It is widely recognised that the adverse impacts that transnational forces are having on health determinants and outcomes require more effective collective action. The Asian region has been among the most acutely affected by the health impacts of globalisation, while many health issues in the region have potentially far reaching consequences. The rapidly rising economic status of many Asian countries, coupled with their vulnerability to global health, points to the need to better understand their contributions to Global Health Governance (GHG). This article analyses Asian contributions to three key instruments underpinning GHG – the International Health Regulations (IHR), Pandemic Influenza Preparedness Framework (PIPF), and Framework Convention on Tobacco Control (FCTC). It finds that, if Asian countries are to move, from rule takers to rule makers, there is a need to address weak capacity in the region, to go beyond traditional notions of sovereignty, and to build trust and policy processes across the region.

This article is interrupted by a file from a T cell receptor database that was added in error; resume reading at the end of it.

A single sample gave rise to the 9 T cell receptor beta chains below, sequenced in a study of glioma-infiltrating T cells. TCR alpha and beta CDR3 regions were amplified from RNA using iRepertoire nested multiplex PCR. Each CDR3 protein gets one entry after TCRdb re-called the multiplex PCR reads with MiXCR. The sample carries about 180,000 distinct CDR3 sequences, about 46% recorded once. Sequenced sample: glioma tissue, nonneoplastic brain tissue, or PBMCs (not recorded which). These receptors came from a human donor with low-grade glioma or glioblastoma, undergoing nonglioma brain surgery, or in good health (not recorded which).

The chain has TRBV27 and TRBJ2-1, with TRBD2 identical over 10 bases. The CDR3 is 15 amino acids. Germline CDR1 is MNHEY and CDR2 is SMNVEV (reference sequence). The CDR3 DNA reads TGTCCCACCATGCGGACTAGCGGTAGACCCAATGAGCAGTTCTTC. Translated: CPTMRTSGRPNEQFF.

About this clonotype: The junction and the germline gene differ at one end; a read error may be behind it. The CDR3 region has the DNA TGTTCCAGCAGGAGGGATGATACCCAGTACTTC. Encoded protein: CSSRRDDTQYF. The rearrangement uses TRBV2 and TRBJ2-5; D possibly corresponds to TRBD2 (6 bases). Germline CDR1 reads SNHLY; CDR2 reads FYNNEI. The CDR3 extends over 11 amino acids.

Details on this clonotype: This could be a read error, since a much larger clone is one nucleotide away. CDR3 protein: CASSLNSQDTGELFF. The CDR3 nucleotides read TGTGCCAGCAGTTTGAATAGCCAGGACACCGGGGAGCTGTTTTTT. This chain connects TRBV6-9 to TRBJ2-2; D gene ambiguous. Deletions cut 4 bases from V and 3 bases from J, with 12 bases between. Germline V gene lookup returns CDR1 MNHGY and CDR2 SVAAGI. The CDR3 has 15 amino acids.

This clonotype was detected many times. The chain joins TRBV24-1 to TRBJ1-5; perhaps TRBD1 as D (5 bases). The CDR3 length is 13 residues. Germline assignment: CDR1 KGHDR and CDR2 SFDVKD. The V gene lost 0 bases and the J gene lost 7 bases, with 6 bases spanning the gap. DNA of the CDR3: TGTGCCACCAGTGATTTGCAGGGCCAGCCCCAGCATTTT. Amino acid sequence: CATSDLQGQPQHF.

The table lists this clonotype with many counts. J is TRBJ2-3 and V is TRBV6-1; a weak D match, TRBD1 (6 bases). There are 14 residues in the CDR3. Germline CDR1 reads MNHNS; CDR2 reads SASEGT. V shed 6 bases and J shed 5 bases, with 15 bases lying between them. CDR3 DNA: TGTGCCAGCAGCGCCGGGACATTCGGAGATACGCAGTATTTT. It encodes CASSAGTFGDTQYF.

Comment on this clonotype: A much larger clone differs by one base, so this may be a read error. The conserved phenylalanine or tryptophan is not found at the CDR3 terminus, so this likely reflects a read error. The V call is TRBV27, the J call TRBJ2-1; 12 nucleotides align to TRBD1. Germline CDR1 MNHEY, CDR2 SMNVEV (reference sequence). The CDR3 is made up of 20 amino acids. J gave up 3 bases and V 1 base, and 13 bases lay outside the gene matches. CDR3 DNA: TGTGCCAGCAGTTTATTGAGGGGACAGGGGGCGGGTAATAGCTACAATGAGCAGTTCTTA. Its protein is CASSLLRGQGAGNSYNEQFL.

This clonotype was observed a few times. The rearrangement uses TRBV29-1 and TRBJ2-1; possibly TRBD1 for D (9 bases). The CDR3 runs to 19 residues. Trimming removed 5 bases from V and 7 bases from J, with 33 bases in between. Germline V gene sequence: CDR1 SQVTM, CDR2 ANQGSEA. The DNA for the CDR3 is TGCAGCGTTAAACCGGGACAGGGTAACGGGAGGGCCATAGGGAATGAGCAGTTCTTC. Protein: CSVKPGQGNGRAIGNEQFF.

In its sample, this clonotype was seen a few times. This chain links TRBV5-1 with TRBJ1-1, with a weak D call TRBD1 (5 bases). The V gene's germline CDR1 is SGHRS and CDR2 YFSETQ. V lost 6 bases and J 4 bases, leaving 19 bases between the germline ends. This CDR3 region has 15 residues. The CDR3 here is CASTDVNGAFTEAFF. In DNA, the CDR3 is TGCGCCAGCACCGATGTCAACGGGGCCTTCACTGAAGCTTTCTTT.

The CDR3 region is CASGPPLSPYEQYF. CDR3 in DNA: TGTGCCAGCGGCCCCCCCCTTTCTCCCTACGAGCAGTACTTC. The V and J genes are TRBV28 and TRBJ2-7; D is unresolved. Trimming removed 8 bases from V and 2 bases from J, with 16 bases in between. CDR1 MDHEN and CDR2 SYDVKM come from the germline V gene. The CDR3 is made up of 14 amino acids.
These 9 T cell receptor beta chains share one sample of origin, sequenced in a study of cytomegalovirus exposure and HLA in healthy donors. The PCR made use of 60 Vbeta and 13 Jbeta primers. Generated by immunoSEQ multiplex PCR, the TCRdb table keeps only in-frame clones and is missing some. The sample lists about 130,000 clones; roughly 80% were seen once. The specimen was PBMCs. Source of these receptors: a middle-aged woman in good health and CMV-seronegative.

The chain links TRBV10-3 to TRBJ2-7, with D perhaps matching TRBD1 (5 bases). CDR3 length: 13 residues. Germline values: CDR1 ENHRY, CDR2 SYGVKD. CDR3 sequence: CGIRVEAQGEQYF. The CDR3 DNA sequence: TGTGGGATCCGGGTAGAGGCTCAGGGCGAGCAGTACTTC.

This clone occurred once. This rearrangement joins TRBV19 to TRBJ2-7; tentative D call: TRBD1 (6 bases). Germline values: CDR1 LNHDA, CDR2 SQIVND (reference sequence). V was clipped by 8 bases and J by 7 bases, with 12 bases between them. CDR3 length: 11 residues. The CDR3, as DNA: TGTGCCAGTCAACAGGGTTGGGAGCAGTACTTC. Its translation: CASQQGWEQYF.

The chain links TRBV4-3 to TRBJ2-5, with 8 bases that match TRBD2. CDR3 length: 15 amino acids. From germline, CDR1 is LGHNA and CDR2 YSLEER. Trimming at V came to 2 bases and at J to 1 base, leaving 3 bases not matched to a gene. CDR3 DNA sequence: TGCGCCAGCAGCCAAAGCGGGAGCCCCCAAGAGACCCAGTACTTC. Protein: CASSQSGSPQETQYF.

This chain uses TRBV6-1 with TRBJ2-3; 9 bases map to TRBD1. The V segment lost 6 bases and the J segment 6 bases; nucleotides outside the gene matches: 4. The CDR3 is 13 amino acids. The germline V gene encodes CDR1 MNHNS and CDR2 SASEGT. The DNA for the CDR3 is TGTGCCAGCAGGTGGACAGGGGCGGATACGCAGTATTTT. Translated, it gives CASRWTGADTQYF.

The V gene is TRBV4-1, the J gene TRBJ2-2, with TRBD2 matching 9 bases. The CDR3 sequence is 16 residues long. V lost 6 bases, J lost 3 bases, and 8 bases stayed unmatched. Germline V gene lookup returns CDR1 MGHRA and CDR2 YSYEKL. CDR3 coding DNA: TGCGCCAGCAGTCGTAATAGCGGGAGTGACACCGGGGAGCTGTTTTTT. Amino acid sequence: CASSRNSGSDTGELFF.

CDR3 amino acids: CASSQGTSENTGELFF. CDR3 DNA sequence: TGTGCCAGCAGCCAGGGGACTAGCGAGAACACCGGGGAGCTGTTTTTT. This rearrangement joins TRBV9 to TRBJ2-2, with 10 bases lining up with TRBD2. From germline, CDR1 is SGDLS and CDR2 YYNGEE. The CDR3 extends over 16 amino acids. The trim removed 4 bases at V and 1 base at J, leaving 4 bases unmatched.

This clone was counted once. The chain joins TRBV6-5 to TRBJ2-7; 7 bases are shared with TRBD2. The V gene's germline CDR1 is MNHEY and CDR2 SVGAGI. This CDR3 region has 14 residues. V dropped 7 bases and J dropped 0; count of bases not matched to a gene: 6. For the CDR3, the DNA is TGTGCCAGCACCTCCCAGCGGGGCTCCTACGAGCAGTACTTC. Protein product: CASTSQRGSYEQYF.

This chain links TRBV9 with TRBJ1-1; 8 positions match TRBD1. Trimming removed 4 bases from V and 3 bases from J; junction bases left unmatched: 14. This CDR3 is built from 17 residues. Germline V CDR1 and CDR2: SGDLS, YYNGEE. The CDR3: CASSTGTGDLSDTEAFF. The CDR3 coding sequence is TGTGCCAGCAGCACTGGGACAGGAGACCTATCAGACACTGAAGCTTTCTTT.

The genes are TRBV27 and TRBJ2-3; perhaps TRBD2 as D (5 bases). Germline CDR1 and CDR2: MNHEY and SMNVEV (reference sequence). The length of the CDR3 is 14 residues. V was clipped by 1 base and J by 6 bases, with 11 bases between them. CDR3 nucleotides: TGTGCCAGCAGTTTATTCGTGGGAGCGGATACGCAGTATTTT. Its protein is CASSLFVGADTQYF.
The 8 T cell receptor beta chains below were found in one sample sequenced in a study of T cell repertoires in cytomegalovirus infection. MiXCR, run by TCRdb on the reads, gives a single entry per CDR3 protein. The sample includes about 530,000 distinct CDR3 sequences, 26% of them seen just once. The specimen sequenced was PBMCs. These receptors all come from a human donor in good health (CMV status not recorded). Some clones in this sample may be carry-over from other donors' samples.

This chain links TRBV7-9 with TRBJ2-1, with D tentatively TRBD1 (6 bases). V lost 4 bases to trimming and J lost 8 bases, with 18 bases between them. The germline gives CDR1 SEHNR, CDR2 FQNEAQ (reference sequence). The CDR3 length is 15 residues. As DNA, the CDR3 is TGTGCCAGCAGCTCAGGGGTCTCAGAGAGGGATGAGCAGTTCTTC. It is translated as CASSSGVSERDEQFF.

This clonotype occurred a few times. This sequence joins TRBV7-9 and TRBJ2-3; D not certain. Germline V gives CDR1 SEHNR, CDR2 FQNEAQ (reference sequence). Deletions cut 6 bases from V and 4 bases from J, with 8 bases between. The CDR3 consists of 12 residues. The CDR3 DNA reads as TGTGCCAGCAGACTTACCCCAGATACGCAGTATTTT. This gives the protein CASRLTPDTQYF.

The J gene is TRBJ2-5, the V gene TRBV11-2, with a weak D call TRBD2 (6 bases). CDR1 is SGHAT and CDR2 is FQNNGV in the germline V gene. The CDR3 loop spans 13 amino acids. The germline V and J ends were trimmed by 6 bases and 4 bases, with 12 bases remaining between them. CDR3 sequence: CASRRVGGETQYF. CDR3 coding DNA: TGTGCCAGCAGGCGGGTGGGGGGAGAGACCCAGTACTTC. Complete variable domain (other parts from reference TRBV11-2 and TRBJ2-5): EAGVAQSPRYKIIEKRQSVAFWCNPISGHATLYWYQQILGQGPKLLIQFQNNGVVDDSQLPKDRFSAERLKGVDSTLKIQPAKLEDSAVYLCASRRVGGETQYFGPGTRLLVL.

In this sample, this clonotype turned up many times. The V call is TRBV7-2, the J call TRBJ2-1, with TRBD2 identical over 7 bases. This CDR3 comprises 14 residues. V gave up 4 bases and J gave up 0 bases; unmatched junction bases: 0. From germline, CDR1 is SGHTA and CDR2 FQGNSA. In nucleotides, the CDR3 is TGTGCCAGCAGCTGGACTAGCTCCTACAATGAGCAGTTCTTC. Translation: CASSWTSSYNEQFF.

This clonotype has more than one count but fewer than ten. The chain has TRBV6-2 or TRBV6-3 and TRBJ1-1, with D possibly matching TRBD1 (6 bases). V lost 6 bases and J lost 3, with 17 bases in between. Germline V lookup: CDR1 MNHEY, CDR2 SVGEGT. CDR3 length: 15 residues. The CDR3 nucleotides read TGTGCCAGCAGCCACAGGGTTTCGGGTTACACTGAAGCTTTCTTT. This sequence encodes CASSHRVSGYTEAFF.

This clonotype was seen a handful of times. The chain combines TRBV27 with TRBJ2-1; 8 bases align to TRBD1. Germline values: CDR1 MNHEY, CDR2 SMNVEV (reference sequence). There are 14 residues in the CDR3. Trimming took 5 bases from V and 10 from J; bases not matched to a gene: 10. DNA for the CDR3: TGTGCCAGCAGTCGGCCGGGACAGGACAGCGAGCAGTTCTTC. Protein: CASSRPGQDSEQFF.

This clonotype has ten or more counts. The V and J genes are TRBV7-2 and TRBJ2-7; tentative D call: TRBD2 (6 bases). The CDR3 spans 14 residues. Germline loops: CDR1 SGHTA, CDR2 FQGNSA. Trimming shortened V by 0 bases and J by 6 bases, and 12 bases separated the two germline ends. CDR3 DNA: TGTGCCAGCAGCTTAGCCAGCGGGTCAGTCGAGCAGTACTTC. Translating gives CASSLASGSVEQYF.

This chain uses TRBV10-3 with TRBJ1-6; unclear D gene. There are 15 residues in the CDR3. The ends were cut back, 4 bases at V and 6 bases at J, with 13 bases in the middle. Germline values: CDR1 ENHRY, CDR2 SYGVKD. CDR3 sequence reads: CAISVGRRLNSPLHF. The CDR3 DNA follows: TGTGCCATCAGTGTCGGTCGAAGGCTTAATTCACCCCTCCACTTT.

The impacts of globalisation on health within the region, and the potential for health issues in the region to have global consequences, suggest that strengthening GHG requires increased Asian engagement commensurate with the region’s growing economic strength.
Emergent forms of GHG have been shaped to date by a small number of high income countries. Asian state and nonstate actors have been increasingly inclined to challenge existing institutional arrangements and rules.
Without stronger technical capacity and political processes to enable meaningful participation in global health governance negotiations, Asian countries will remain rule takers rather than rule makers.